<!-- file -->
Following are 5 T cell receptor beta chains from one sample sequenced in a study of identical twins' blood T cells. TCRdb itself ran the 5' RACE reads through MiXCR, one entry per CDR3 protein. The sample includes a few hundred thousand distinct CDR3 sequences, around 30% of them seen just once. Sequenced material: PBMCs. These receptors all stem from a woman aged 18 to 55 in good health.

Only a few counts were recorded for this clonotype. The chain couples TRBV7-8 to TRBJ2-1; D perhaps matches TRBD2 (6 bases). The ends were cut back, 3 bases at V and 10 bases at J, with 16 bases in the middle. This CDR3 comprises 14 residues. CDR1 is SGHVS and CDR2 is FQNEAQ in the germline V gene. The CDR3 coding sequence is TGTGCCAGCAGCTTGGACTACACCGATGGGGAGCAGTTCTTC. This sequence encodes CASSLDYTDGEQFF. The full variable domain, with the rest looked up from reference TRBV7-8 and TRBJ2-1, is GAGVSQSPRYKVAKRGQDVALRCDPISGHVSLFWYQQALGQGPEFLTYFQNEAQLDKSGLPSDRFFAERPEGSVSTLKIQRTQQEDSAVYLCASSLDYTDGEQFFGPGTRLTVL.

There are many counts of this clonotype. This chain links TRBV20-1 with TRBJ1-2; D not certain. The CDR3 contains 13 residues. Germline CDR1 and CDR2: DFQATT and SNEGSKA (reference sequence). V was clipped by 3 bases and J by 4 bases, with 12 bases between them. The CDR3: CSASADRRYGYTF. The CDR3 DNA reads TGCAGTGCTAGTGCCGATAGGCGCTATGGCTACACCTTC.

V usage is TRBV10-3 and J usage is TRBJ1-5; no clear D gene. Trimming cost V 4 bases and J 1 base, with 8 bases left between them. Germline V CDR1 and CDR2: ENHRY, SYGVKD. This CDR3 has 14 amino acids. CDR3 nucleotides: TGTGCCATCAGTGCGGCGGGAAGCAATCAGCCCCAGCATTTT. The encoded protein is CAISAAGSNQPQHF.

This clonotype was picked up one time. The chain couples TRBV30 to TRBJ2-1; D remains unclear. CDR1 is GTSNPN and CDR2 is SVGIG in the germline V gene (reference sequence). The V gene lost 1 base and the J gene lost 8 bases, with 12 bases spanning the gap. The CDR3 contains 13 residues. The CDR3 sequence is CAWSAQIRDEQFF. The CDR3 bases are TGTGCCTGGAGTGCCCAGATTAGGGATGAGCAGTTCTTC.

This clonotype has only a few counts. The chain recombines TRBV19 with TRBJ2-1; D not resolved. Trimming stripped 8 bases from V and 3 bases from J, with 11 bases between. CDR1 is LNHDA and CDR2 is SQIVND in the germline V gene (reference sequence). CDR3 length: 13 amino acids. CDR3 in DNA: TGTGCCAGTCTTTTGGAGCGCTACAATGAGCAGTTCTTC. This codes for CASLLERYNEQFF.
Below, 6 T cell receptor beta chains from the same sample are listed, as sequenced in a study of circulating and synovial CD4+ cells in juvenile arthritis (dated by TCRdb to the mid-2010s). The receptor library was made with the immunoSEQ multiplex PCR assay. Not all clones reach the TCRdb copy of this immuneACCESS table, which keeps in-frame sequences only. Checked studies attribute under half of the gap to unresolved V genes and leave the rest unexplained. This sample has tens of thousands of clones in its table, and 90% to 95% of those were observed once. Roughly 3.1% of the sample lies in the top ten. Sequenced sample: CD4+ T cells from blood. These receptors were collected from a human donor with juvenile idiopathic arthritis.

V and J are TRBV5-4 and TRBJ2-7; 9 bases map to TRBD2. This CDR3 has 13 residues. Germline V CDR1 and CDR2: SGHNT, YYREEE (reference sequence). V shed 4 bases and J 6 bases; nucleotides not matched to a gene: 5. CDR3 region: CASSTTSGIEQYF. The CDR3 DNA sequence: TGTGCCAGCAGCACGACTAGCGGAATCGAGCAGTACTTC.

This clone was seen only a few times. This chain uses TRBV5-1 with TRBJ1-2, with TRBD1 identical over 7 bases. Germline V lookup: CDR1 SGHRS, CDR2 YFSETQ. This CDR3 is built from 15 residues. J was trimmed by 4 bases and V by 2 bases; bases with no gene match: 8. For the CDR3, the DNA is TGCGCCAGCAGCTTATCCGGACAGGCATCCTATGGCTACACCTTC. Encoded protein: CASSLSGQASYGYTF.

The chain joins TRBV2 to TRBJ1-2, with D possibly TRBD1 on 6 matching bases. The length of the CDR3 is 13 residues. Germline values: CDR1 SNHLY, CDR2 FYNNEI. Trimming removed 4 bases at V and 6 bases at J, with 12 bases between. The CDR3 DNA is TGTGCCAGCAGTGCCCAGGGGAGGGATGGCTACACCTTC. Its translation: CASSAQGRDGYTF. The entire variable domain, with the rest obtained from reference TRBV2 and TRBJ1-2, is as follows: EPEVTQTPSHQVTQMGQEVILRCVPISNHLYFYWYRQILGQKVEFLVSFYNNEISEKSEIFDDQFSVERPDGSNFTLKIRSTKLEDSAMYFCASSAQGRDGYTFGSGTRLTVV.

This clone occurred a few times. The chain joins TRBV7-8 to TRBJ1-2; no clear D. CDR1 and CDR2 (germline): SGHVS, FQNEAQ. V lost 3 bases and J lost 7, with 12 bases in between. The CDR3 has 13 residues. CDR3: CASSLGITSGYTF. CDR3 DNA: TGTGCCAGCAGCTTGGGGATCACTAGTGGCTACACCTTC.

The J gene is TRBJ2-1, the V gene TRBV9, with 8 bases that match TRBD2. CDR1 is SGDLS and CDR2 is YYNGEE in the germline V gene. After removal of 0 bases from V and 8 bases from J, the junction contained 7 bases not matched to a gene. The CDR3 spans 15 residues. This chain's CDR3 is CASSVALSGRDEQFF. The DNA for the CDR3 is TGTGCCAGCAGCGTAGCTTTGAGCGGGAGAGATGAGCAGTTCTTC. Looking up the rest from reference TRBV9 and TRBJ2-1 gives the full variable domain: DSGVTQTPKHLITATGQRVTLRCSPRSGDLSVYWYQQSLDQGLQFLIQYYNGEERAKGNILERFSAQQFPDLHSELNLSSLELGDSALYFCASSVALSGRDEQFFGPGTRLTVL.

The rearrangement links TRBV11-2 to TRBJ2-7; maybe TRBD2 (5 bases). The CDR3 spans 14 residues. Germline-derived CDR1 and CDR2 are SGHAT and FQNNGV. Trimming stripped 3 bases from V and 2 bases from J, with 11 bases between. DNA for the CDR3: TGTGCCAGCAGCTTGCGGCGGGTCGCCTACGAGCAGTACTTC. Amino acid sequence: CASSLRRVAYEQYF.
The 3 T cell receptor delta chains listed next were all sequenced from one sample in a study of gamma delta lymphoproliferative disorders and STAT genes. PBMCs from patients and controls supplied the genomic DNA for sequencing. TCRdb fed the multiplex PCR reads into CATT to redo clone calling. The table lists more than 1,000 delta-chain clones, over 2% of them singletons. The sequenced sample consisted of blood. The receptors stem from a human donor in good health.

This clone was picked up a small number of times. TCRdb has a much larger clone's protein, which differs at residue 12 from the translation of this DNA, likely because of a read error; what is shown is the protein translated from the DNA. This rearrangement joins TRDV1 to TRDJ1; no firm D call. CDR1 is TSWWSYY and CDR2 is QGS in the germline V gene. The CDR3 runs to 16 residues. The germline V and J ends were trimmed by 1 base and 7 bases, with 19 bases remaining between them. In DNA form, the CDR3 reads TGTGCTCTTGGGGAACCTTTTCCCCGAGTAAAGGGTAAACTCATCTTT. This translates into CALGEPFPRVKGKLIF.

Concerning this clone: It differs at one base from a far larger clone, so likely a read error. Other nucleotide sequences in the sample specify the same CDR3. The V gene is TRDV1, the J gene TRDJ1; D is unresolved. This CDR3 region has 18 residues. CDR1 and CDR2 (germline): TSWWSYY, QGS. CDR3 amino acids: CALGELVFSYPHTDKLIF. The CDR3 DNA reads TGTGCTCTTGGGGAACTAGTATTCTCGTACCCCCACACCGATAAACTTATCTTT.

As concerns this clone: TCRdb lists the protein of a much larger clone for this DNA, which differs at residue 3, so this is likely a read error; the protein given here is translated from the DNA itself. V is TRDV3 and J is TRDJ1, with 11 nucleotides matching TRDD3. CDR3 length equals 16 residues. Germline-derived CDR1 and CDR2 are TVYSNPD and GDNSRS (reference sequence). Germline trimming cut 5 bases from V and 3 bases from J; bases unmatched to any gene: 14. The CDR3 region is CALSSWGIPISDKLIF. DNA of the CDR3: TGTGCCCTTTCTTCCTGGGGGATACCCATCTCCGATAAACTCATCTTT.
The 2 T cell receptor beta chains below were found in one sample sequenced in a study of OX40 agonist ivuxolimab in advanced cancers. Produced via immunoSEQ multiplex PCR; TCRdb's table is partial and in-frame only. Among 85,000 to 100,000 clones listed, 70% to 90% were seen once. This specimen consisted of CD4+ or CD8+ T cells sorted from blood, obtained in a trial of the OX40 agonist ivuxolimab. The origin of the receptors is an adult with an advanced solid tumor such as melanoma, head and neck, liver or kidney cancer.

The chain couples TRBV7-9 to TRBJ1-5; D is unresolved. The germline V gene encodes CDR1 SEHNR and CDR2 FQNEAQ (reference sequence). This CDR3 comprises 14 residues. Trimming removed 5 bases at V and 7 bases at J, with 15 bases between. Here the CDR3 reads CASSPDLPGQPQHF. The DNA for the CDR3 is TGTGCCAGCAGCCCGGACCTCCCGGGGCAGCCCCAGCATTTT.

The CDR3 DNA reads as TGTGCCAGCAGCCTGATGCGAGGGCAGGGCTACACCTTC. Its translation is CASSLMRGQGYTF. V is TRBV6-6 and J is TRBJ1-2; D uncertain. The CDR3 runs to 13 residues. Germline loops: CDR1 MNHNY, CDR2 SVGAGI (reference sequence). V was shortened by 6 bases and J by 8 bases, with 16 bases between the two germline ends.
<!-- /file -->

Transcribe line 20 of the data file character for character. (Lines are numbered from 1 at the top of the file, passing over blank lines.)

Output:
The CDR3 DNA reads as TGTGCCAGCAGCCTGATGCGAGGGCAGGGCTACACCTTC. Its translation is CASSLMRGQGYTF. V is TRBV6-6 and J is TRBJ1-2; D uncertain. The CDR3 runs to 13 residues. Germline loops: CDR1 MNHNY, CDR2 SVGAGI (reference sequence). V was shortened by 6 bases and J by 8 bases, with 16 bases between the two germline ends.